I felt like I was on a high for a while after the birth, even though our babies ended up in the NICU before I could hold them. They both had 1 minute apgars of 8, but then had breathing problems at 4 minutes. They were both in my room with me within 12 hours, doing great! Both immediately nursed, having nice big mouths and perfect latches. Both the MW and the nurses thanked me several times after the birth. Apparently it is so rare that twins are birthed naturally and even more so that the MW gets to catch both.

I’m pretty convinced that I would have had a c-section if I had gotten the epidural. With that and the pitocin, I would have had failure to progress and the boys heart rates may have suffered. I am so thankful to my supportive DH and HypnoBabies. None of it would have been possible without them. One year later, I am tired but still feeling so powerful – amazing!

Andrew Michael – 6lbs 11oz, 19 inches long

William Donald – 6lbs 6 oz, 19 inches long

McKenna's Birth Story

I woke up on April 14, 2007 at 2:45am Saturday with the first contraction. I was using hypnobabies for the birth, so I listened to the appropriate CD track. That allowed me to get some deep rest for an hour. I vaguely kept track of how many contractions and realized that I was averaging less than five minutes between. I got this feeling that it was time to go, so I woke DH, we showered, got some last minute things together, woke DS (8yo - who was going with us) and headed out. We got to the hospital birth center at 4:45am. I was 7cm dilated (I was 4cm at my Wednesday appointment), so they admitted us.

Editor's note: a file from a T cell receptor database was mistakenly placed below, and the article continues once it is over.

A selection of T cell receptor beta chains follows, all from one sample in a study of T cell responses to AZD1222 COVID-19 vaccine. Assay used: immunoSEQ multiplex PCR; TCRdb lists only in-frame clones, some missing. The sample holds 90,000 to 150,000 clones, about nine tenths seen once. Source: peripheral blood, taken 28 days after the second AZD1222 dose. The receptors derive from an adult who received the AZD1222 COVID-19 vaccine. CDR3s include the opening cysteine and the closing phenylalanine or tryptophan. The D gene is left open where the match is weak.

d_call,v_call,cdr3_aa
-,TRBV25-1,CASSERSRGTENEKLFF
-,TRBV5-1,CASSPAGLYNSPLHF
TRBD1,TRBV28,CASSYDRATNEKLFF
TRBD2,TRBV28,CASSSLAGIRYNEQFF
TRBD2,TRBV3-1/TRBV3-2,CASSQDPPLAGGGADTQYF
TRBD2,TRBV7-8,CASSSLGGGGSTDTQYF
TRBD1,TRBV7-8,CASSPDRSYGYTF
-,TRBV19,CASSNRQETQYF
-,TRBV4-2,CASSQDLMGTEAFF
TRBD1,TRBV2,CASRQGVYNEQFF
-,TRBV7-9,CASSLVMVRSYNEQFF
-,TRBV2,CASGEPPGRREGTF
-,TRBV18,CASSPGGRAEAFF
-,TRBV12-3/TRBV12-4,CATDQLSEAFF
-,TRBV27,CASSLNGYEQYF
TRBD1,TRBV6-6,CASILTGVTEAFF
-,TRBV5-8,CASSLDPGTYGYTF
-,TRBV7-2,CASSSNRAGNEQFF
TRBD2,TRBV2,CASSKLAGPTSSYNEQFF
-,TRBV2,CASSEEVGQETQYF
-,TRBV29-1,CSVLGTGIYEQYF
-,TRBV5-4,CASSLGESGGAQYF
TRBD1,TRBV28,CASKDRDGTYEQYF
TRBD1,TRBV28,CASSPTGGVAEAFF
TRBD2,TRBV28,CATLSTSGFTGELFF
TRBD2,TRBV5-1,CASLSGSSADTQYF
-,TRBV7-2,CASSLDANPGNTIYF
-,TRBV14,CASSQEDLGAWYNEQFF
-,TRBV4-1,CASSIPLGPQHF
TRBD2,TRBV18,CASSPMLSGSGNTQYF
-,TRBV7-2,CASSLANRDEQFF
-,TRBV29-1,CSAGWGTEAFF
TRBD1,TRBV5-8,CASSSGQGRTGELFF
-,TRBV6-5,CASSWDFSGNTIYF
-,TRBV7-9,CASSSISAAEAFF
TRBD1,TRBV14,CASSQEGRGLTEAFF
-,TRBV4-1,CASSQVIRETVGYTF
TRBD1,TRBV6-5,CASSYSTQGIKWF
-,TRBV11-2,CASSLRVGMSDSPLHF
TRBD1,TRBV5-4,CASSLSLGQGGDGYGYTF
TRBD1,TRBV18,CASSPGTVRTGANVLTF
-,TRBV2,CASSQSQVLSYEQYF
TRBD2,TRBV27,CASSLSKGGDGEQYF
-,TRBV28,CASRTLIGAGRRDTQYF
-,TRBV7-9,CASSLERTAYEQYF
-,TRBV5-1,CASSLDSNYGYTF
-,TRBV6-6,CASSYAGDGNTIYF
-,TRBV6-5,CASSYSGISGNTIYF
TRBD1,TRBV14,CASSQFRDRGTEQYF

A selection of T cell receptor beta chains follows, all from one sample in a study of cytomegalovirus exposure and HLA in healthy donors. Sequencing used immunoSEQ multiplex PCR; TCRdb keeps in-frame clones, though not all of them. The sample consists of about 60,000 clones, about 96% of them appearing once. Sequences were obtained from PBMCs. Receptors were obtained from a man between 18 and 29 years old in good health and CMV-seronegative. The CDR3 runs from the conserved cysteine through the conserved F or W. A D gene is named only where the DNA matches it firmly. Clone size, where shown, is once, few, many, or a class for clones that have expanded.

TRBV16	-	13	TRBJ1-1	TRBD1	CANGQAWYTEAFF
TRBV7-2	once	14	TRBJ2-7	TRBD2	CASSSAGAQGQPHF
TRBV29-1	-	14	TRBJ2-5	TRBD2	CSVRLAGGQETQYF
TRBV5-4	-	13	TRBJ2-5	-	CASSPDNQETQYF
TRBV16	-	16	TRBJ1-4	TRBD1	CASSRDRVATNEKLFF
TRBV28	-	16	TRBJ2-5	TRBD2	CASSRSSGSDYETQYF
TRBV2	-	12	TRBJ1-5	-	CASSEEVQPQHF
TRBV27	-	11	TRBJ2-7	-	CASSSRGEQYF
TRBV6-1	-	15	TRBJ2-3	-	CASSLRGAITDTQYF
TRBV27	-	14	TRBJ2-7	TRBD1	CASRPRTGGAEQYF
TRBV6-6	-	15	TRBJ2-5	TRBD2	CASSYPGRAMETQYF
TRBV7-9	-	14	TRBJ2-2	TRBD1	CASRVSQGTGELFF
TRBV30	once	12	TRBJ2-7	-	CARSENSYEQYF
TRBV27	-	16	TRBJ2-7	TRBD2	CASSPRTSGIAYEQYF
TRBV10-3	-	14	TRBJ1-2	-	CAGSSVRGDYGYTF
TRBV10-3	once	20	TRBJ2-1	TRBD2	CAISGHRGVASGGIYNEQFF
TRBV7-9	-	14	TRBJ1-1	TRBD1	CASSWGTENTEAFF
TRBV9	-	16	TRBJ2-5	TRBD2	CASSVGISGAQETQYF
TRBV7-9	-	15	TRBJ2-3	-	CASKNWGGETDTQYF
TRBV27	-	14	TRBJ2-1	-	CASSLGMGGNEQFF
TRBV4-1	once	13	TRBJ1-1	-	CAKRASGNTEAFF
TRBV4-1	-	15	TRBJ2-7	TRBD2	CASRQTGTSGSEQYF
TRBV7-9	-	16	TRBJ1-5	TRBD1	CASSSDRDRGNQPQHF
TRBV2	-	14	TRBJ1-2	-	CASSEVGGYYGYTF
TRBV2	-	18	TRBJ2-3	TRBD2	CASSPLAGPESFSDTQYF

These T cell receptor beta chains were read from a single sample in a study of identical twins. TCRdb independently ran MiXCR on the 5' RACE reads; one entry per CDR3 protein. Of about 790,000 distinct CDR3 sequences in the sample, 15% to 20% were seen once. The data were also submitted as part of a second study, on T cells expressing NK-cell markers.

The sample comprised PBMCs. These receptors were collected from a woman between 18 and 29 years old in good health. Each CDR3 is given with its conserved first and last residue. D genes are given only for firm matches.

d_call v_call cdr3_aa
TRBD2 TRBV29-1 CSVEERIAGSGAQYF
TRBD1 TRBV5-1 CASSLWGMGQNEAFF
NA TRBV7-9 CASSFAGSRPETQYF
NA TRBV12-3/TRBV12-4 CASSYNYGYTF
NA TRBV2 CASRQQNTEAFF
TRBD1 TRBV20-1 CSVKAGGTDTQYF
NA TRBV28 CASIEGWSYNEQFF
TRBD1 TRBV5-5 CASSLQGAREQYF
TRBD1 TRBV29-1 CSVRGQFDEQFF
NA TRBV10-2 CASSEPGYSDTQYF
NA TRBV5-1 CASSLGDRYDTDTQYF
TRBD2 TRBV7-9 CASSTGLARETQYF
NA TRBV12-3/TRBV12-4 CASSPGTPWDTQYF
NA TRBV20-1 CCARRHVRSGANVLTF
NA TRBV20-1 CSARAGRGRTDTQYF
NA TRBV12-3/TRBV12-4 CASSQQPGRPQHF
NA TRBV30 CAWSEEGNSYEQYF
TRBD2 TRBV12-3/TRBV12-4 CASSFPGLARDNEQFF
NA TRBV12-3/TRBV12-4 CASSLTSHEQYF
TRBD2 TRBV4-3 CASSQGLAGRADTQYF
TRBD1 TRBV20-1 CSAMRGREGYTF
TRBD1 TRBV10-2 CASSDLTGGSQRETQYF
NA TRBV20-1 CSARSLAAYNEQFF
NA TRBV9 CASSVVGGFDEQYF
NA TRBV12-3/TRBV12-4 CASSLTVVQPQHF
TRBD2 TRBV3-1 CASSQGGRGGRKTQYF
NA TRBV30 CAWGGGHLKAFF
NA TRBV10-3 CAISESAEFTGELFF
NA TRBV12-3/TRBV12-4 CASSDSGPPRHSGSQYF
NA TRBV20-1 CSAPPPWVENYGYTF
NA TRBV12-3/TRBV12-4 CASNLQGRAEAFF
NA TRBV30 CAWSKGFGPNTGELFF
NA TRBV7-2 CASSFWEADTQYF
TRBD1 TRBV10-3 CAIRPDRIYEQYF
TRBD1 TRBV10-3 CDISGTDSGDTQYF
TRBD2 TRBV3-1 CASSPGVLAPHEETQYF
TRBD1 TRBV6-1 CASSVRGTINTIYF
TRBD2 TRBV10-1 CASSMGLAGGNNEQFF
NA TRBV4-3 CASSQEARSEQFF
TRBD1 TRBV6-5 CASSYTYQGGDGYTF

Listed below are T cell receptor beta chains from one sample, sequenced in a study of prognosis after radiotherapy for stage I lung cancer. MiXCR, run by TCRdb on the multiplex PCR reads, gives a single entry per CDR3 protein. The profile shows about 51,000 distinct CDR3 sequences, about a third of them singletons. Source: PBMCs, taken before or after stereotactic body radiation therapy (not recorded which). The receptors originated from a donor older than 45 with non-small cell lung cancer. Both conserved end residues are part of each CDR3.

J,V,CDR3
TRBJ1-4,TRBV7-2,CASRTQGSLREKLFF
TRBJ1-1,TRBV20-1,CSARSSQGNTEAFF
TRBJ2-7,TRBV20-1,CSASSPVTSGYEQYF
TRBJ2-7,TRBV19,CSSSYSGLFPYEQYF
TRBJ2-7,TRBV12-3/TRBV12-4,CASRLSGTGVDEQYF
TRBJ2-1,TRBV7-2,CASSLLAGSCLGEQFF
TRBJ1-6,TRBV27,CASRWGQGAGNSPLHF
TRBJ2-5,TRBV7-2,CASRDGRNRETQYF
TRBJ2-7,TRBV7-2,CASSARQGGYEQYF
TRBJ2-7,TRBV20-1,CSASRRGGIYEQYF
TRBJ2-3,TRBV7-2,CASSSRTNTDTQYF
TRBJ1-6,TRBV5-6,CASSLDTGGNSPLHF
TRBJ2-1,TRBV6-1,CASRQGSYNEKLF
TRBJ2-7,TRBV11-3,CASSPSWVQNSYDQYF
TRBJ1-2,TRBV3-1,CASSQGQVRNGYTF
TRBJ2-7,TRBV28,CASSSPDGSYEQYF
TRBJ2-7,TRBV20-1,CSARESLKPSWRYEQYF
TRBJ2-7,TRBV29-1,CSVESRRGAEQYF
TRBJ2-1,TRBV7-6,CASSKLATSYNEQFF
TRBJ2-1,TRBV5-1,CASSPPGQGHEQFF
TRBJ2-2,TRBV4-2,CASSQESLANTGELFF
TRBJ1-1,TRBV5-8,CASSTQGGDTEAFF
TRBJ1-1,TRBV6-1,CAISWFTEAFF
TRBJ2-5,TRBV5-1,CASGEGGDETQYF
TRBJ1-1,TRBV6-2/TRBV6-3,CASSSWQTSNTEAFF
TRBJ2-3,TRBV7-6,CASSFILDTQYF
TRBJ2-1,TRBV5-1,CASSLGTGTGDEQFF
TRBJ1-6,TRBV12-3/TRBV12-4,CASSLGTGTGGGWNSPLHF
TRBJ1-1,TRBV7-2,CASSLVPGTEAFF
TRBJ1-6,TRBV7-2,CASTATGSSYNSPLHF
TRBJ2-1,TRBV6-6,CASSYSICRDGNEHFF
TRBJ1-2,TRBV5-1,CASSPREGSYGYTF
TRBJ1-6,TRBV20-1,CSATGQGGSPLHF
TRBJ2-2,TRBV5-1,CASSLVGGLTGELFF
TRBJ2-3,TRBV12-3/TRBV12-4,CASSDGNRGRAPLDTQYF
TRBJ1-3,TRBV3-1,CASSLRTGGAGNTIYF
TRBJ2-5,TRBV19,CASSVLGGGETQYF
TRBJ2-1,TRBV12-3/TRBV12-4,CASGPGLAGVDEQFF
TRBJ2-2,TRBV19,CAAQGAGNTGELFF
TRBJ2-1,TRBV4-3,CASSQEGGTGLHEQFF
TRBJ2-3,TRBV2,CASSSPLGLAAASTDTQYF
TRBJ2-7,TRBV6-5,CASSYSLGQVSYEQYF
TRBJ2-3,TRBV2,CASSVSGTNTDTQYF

We were settled into the room (a huge suite with a nice daybed for family to sleep on) by about 5:30am. Contractions were around 3 minutes or so apart at this point and I could feel myself dialating. I had been walking around, but started feeling out of control. I could feel that I would be losing focus and panicking soon, so I put on my hypnobabies track again and lay down in the bed on my left side. This felt SO much better!I told my DH that I was starting to feel "pushy" and then I started shivering alot, so I knew I was in transition.

The midwife on duty was wonderful, very hands-off, just do what you feel you need to do. As the need to push came on, my DH asked her if I needed to move into another position. She said - no, if I was confortable in that position, then I could stay that way until the baby came out. I was definately more comfortable, so I started pushing - breathing her out, really. Up to this point my water was still intact. They asked if I wanted it broken, and initially I said yes. DH reminded me that I had said I did not want them to break it and I realized things were moving plenty fast without any help. So they did not break my water.After just a few pushes, my water broke on its own. DH said he could hear it pop, I just felt it pop. I could feel her move down as I breathed her out. In between, I could feel her move back up a few times, and remember thinking "that's not the right way to go, baby!"